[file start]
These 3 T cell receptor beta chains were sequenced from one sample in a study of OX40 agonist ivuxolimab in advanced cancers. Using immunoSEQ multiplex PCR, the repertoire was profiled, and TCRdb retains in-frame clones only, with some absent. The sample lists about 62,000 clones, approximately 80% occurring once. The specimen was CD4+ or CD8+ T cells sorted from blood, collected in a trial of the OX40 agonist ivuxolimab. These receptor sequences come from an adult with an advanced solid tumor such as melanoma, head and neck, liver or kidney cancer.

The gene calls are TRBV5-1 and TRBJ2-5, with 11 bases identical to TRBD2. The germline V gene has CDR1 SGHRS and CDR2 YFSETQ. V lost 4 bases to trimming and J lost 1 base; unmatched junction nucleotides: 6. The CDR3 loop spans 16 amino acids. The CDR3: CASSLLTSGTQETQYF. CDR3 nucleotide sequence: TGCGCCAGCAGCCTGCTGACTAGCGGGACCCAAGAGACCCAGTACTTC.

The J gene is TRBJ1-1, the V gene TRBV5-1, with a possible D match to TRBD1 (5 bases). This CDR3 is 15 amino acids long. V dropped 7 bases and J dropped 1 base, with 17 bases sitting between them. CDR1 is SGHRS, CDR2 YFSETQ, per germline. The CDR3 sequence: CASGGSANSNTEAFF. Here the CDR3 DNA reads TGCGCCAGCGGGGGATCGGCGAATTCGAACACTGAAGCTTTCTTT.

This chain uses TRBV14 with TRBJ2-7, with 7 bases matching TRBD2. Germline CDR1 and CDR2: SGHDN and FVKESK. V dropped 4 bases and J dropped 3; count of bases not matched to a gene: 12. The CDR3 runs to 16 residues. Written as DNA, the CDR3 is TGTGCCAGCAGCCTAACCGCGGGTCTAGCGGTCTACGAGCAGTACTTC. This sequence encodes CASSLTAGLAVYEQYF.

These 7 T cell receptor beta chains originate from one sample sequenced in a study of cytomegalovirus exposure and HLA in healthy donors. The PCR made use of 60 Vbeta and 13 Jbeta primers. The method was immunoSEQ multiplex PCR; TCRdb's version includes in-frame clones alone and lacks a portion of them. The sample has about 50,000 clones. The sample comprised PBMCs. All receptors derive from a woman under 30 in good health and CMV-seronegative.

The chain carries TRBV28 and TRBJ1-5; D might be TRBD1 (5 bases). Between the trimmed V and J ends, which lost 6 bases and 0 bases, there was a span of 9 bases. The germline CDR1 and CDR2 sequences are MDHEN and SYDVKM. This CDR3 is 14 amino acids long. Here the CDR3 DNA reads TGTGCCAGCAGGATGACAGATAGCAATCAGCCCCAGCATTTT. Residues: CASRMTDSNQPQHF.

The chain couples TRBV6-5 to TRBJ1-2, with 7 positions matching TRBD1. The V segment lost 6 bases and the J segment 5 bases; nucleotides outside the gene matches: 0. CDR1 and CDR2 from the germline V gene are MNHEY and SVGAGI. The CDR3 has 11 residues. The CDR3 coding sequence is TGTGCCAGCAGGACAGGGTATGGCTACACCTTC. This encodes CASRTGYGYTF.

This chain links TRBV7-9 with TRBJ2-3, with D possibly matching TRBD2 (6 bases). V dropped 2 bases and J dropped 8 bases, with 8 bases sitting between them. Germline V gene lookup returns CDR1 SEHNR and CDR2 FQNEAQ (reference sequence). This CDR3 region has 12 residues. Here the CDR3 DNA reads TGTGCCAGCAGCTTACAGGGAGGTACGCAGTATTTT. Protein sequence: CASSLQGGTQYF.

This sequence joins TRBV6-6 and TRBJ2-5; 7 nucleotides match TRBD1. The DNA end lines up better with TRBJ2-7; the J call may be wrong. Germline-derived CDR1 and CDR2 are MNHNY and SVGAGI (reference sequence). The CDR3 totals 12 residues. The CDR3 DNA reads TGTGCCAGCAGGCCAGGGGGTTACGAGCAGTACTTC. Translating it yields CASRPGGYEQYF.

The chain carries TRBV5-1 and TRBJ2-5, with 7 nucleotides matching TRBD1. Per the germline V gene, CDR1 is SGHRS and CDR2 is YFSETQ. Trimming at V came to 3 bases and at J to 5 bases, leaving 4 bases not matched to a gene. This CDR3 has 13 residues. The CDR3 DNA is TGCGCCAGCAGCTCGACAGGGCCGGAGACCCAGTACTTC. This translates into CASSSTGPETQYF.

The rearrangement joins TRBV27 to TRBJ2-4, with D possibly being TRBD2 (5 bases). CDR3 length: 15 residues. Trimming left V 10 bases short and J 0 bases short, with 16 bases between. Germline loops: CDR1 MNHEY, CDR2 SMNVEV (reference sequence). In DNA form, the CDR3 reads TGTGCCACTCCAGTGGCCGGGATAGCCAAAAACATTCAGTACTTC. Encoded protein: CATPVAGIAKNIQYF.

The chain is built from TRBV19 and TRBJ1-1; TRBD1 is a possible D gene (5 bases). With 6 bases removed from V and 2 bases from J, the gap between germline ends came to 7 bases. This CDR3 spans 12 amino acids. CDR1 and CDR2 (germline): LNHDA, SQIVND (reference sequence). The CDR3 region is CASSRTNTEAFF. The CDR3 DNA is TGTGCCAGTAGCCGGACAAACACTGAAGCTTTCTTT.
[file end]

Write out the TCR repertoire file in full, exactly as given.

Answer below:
These 3 T cell receptor beta chains were sequenced from one sample in a study of OX40 agonist ivuxolimab in advanced cancers. Using immunoSEQ multiplex PCR, the repertoire was profiled, and TCRdb retains in-frame clones only, with some absent. The sample lists about 62,000 clones, approximately 80% occurring once. The specimen was CD4+ or CD8+ T cells sorted from blood, collected in a trial of the OX40 agonist ivuxolimab. These receptor sequences come from an adult with an advanced solid tumor such as melanoma, head and neck, liver or kidney cancer.

The gene calls are TRBV5-1 and TRBJ2-5, with 11 bases identical to TRBD2. The germline V gene has CDR1 SGHRS and CDR2 YFSETQ. V lost 4 bases to trimming and J lost 1 base; unmatched junction nucleotides: 6. The CDR3 loop spans 16 amino acids. The CDR3: CASSLLTSGTQETQYF. CDR3 nucleotide sequence: TGCGCCAGCAGCCTGCTGACTAGCGGGACCCAAGAGACCCAGTACTTC.

The J gene is TRBJ1-1, the V gene TRBV5-1, with a possible D match to TRBD1 (5 bases). This CDR3 is 15 amino acids long. V dropped 7 bases and J dropped 1 base, with 17 bases sitting between them. CDR1 is SGHRS, CDR2 YFSETQ, per germline. The CDR3 sequence: CASGGSANSNTEAFF. Here the CDR3 DNA reads TGCGCCAGCGGGGGATCGGCGAATTCGAACACTGAAGCTTTCTTT.

This chain uses TRBV14 with TRBJ2-7, with 7 bases matching TRBD2. Germline CDR1 and CDR2: SGHDN and FVKESK. V dropped 4 bases and J dropped 3; count of bases not matched to a gene: 12. The CDR3 runs to 16 residues. Written as DNA, the CDR3 is TGTGCCAGCAGCCTAACCGCGGGTCTAGCGGTCTACGAGCAGTACTTC. This sequence encodes CASSLTAGLAVYEQYF.

These 7 T cell receptor beta chains originate from one sample sequenced in a study of cytomegalovirus exposure and HLA in healthy donors. The PCR made use of 60 Vbeta and 13 Jbeta primers. The method was immunoSEQ multiplex PCR; TCRdb's version includes in-frame clones alone and lacks a portion of them. The sample has about 50,000 clones. The sample comprised PBMCs. All receptors derive from a woman under 30 in good health and CMV-seronegative.

The chain carries TRBV28 and TRBJ1-5; D might be TRBD1 (5 bases). Between the trimmed V and J ends, which lost 6 bases and 0 bases, there was a span of 9 bases. The germline CDR1 and CDR2 sequences are MDHEN and SYDVKM. This CDR3 is 14 amino acids long. Here the CDR3 DNA reads TGTGCCAGCAGGATGACAGATAGCAATCAGCCCCAGCATTTT. Residues: CASRMTDSNQPQHF.

The chain couples TRBV6-5 to TRBJ1-2, with 7 positions matching TRBD1. The V segment lost 6 bases and the J segment 5 bases; nucleotides outside the gene matches: 0. CDR1 and CDR2 from the germline V gene are MNHEY and SVGAGI. The CDR3 has 11 residues. The CDR3 coding sequence is TGTGCCAGCAGGACAGGGTATGGCTACACCTTC. This encodes CASRTGYGYTF.

This chain links TRBV7-9 with TRBJ2-3, with D possibly matching TRBD2 (6 bases). V dropped 2 bases and J dropped 8 bases, with 8 bases sitting between them. Germline V gene lookup returns CDR1 SEHNR and CDR2 FQNEAQ (reference sequence). This CDR3 region has 12 residues. Here the CDR3 DNA reads TGTGCCAGCAGCTTACAGGGAGGTACGCAGTATTTT. Protein sequence: CASSLQGGTQYF.

This sequence joins TRBV6-6 and TRBJ2-5; 7 nucleotides match TRBD1. The DNA end lines up better with TRBJ2-7; the J call may be wrong. Germline-derived CDR1 and CDR2 are MNHNY and SVGAGI (reference sequence). The CDR3 totals 12 residues. The CDR3 DNA reads TGTGCCAGCAGGCCAGGGGGTTACGAGCAGTACTTC. Translating it yields CASRPGGYEQYF.

The chain carries TRBV5-1 and TRBJ2-5, with 7 nucleotides matching TRBD1. Per the germline V gene, CDR1 is SGHRS and CDR2 is YFSETQ. Trimming at V came to 3 bases and at J to 5 bases, leaving 4 bases not matched to a gene. This CDR3 has 13 residues. The CDR3 DNA is TGCGCCAGCAGCTCGACAGGGCCGGAGACCCAGTACTTC. This translates into CASSSTGPETQYF.

The rearrangement joins TRBV27 to TRBJ2-4, with D possibly being TRBD2 (5 bases). CDR3 length: 15 residues. Trimming left V 10 bases short and J 0 bases short, with 16 bases between. Germline loops: CDR1 MNHEY, CDR2 SMNVEV (reference sequence). In DNA form, the CDR3 reads TGTGCCACTCCAGTGGCCGGGATAGCCAAAAACATTCAGTACTTC. Encoded protein: CATPVAGIAKNIQYF.

The chain is built from TRBV19 and TRBJ1-1; TRBD1 is a possible D gene (5 bases). With 6 bases removed from V and 2 bases from J, the gap between germline ends came to 7 bases. This CDR3 spans 12 amino acids. CDR1 and CDR2 (germline): LNHDA, SQIVND (reference sequence). The CDR3 region is CASSRTNTEAFF. The CDR3 DNA is TGTGCCAGTAGCCGGACAAACACTGAAGCTTTCTTT.